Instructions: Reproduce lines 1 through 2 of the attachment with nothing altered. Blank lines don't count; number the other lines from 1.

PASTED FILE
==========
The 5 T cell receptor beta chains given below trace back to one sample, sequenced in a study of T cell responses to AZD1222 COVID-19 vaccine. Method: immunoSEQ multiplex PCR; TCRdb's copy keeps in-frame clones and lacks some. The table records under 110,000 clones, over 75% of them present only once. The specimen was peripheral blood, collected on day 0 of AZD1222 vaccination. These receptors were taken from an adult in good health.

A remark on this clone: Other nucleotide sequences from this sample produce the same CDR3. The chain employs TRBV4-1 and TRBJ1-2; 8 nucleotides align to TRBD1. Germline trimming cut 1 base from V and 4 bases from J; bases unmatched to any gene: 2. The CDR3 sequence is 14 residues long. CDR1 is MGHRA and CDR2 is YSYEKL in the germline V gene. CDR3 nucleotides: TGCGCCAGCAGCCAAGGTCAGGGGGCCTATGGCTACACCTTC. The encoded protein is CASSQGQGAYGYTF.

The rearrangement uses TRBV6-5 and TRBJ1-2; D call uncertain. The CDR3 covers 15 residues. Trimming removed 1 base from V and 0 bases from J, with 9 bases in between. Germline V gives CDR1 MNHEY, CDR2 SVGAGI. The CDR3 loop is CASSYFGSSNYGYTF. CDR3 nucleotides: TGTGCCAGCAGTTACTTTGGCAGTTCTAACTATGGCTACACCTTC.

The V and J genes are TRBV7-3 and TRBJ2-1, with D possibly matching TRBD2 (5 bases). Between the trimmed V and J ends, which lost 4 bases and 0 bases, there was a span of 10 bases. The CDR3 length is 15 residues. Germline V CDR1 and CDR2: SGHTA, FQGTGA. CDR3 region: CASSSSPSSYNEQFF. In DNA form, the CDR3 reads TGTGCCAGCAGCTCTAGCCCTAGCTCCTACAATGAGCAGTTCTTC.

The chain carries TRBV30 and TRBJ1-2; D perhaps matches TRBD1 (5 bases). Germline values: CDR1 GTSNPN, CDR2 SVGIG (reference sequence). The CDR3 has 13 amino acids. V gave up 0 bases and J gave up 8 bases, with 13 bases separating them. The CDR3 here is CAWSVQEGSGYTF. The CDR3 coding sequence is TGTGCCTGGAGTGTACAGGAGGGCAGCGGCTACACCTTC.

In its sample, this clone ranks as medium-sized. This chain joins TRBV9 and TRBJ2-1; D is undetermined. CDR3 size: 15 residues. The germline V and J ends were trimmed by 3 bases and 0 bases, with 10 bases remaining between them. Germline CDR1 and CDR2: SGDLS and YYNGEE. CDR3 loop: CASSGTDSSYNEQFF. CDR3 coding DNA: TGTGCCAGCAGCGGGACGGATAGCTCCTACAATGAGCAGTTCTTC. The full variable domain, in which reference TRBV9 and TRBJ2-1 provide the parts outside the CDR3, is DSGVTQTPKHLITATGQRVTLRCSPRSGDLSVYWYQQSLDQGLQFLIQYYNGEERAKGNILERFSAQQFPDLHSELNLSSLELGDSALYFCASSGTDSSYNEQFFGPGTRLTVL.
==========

The 5 T cell receptor beta chains given below trace back to one sample, sequenced in a study of T cell responses to AZD1222 COVID-19 vaccine. Method: immunoSEQ multiplex PCR; TCRdb's copy keeps in-frame clones and lacks some. The table records under 110,000 clones, over 75% of them present only once. The specimen was peripheral blood, collected on day 0 of AZD1222 vaccination. These receptors were taken from an adult in good health.

A remark on this clone: Other nucleotide sequences from this sample produce the same CDR3. The chain employs TRBV4-1 and TRBJ1-2; 8 nucleotides align to TRBD1. Germline trimming cut 1 base from V and 4 bases from J; bases unmatched to any gene: 2. The CDR3 sequence is 14 residues long. CDR1 is MGHRA and CDR2 is YSYEKL in the germline V gene. CDR3 nucleotides: TGCGCCAGCAGCCAAGGTCAGGGGGCCTATGGCTACACCTTC. The encoded protein is CASSQGQGAYGYTF.